A Chat with Xavier Giannoli…
A soft-spoken, affable interviewee, one wonders how Giannoli approached directing the force of nature that is GÉRARD DEPARDIEU? “I said to him, ‘I’m a better Depardieu than you are’!” Taking FilmExposed’s Andrew Pragasam completely by surprise, Giannoli suddenly leaps to his feet, adopts a hunch and demonstrates some remarkable Depardieu-as-Alain mannerisms. It is clear he knows his leading actor inside out, and as such, why he was able to bring Depardieu back to his genius form…
Gérard Depardieu’s fans have writer-director Giannoli to thank for providing the great actor with his finest role in recent years: Alain Moreau, a lonely, ageing, dance hall singer. One of the highlights of last year’s London Film Festival, Giannoli’s THE SINGER depicts Alain’s tentative romance with beautiful, young Marion (SWITCHBLADE ROMANCE’s Cécile De France). Don’t groan. This isn’t your typical ageing star pursues nubile hottie scenario, but the finest May-December romance since Lost in Translation (2003), genuinely tender, moving and funny.
Depardieu imbues a potential caricature with surprising dignity, something Giannoli extends to the dance hall milieu. A British film might have taken a campier, satirical approach. “That’s what I wanted to avoid”, says Giannoli. “It’s easy to be cynical, cruel, to look for kitsch, make fun of the way Alain wears tight trousers or dyes his hair blonde. But Alain carries himself with great dignity. He never pretends to be anything he’s not. A dance hall singer just wants people to have a good time.”
Through his research, Giannoli befriended real-life, dance hall performer, Alain Chanone (who cameos in The Singer). “He’s decent guy, intelligent… again without any pretences. He works an eight-hour night, on his feet the whole time. He understands the audience doesn’t come to see the singer. They come to dance.” Observing Chanone provided Giannoli with little details for his own creation. “He wears ladies’ jeans,” he laughs. “Because they’re tighter, you know?”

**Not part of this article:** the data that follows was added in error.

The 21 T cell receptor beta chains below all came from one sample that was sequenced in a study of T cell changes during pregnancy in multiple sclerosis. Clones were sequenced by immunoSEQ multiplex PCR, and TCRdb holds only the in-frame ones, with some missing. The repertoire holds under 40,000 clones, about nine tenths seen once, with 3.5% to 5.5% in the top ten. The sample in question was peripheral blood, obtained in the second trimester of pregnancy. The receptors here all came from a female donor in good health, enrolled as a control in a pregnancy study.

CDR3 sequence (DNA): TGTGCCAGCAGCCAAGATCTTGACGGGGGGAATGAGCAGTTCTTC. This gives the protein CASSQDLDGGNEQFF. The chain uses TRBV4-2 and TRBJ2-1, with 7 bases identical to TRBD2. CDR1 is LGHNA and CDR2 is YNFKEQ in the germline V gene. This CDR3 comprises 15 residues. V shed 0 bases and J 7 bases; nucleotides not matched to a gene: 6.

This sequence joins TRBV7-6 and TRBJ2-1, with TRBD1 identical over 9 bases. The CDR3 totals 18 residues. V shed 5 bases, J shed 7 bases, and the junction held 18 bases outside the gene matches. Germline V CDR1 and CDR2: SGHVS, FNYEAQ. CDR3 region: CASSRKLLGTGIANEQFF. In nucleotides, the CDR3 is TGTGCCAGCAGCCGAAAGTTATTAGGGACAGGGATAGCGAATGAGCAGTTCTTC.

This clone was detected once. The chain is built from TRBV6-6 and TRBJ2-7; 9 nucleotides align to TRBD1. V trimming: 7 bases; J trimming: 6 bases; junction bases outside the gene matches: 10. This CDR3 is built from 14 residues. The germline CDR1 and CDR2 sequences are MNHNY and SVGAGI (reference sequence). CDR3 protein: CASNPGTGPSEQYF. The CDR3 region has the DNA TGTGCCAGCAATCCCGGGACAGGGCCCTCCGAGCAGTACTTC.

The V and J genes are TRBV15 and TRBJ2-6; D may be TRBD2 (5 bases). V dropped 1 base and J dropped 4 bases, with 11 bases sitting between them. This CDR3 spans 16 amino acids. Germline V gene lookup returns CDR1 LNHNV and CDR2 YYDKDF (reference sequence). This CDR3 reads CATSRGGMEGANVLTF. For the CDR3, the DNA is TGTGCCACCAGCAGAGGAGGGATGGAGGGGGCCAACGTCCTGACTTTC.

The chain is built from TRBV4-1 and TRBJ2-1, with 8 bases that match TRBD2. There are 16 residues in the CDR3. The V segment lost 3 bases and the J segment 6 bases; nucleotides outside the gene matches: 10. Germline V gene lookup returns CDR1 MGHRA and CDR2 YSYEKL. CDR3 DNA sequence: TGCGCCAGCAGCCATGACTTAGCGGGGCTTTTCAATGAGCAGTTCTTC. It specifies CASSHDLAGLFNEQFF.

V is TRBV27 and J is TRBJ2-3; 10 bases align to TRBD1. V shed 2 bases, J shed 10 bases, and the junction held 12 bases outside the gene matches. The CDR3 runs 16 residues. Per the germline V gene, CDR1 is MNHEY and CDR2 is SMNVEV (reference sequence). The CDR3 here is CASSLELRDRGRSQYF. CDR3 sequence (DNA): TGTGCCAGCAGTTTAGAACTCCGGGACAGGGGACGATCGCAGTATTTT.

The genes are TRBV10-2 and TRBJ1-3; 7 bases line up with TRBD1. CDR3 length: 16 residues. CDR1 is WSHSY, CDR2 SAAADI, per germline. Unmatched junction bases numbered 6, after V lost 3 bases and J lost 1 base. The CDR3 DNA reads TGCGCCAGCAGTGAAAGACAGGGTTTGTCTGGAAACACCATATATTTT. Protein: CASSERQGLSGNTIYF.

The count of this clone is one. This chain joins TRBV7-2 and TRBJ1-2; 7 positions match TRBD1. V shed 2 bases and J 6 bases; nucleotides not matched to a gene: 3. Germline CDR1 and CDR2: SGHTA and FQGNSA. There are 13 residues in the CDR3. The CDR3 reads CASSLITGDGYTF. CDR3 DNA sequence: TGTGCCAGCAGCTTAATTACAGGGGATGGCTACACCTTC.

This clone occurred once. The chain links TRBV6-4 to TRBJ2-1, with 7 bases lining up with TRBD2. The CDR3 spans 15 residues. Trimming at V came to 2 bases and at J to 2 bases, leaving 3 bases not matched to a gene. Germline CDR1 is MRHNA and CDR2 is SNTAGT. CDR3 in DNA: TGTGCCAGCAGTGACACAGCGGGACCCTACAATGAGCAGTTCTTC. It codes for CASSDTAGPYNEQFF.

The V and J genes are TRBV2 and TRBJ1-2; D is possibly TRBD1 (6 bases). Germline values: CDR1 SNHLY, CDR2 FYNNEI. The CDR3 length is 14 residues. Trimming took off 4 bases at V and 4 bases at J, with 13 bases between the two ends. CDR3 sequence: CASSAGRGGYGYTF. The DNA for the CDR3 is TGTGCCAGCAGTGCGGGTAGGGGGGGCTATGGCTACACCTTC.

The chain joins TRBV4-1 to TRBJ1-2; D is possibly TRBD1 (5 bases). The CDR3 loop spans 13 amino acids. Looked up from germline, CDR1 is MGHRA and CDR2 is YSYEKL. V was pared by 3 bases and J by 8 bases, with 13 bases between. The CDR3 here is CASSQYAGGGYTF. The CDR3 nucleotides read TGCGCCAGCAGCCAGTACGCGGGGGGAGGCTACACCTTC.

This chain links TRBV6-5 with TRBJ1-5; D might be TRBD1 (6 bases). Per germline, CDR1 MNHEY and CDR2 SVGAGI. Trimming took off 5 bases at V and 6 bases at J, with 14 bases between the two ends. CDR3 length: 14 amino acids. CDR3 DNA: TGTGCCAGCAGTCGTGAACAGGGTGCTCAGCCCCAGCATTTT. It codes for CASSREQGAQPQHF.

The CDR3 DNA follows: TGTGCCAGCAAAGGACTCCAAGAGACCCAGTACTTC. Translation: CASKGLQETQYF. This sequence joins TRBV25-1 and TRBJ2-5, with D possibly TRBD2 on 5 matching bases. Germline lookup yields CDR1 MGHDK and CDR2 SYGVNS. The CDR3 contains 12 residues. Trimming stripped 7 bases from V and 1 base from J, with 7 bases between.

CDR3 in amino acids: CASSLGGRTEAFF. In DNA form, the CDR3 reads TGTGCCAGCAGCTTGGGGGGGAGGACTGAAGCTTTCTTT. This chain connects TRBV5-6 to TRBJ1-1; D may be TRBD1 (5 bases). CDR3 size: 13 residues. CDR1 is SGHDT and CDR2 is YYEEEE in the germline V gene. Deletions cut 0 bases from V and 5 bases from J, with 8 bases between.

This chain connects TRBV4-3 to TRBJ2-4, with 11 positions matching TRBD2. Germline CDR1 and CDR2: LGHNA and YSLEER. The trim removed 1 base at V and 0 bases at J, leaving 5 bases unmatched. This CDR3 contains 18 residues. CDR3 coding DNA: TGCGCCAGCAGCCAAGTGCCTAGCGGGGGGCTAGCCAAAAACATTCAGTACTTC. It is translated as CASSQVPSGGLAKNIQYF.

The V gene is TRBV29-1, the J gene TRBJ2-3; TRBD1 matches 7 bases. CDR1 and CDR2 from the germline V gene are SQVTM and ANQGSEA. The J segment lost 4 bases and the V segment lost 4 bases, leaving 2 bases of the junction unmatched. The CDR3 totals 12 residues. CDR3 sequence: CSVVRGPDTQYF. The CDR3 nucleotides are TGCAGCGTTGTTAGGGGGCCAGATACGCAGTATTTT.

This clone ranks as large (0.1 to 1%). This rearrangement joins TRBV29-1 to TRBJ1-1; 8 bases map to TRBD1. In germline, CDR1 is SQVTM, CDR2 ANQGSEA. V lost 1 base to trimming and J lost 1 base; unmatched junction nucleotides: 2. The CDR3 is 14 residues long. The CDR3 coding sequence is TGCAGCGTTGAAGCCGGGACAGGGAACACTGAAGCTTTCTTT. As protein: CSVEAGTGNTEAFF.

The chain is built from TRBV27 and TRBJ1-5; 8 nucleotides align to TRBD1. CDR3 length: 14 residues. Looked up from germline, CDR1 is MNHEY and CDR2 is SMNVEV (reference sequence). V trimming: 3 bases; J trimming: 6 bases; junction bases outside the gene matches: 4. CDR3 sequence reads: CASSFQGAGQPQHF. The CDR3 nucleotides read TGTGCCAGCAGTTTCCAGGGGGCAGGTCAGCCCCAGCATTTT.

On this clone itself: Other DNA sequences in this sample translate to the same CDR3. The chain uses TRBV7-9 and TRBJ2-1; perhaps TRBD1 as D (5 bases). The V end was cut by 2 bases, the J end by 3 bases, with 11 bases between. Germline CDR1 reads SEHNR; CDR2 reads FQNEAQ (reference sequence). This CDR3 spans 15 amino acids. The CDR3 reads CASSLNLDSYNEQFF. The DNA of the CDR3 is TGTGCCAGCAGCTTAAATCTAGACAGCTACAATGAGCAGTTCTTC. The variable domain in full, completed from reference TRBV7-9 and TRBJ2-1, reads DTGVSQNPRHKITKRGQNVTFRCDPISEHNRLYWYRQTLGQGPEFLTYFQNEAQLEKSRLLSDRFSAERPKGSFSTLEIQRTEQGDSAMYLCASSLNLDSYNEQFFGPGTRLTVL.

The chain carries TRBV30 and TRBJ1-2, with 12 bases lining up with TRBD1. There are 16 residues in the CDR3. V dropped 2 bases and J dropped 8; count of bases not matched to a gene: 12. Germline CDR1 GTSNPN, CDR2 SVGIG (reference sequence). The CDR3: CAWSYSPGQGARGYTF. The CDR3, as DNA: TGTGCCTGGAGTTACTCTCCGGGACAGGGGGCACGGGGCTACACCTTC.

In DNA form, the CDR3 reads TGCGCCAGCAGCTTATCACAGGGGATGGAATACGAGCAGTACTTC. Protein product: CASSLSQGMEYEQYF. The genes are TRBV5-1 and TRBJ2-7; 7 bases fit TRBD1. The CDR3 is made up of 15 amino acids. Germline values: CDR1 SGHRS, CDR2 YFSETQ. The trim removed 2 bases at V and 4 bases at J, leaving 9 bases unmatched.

Giannoli’s eye for detail extends to the subtle interplay between his actors/characters. We follow Alain and Marion’s developing relationship through glances, gestures and movement as much as by dialogue. “For me, that is cinema. You’re looking for those certain, magical moments. Depardieu would ask (about the scene): ‘Is it alive?’ It isn’t about filming life; it’s about bringing the film to life. Harsh naturalism doesn’t interest me. A film that is personal is, by definition, stylised.”
Giannoli’s filmmaking methods are purely instinctive. “If something feels right then it is right.” He claims to find it a struggle, explaining why he made a film a certain way and what it is about the dance halls and the singer that fascinates him so. He offers an example by way of Andrei Tarkovsky’s Mirror (1974); a scene where a character wanders a field of waving grass captivated the young cineaste. “I thought wow, God was the assistant director! But years later, I watched a documentary where they showed how Tarkovsky used a helicopter to blow the grass, then cut the sound. That is the vulgarity of today. I’m sure Tarkovsky never wanted people to know that, but now when I watch this beautiful, magical scene, I think of the helicopter!”
This endearing reluctance to separate the magical from the mundane was expressed in Giannoli’s earlier, short film L’Interview (1998). Inspired by his early career as a film critic, it recounts a young journalist’s attempt to interview Ava Gardner. The aged love goddess refuses to leave her flat, so he conducts the whole interview via intercom. “He’s standing in the street, talking over the intercom about John Huston and Joseph Mankiewicz, asking for answers she can’t give. That’s the story of my life, my relationship with cinema!”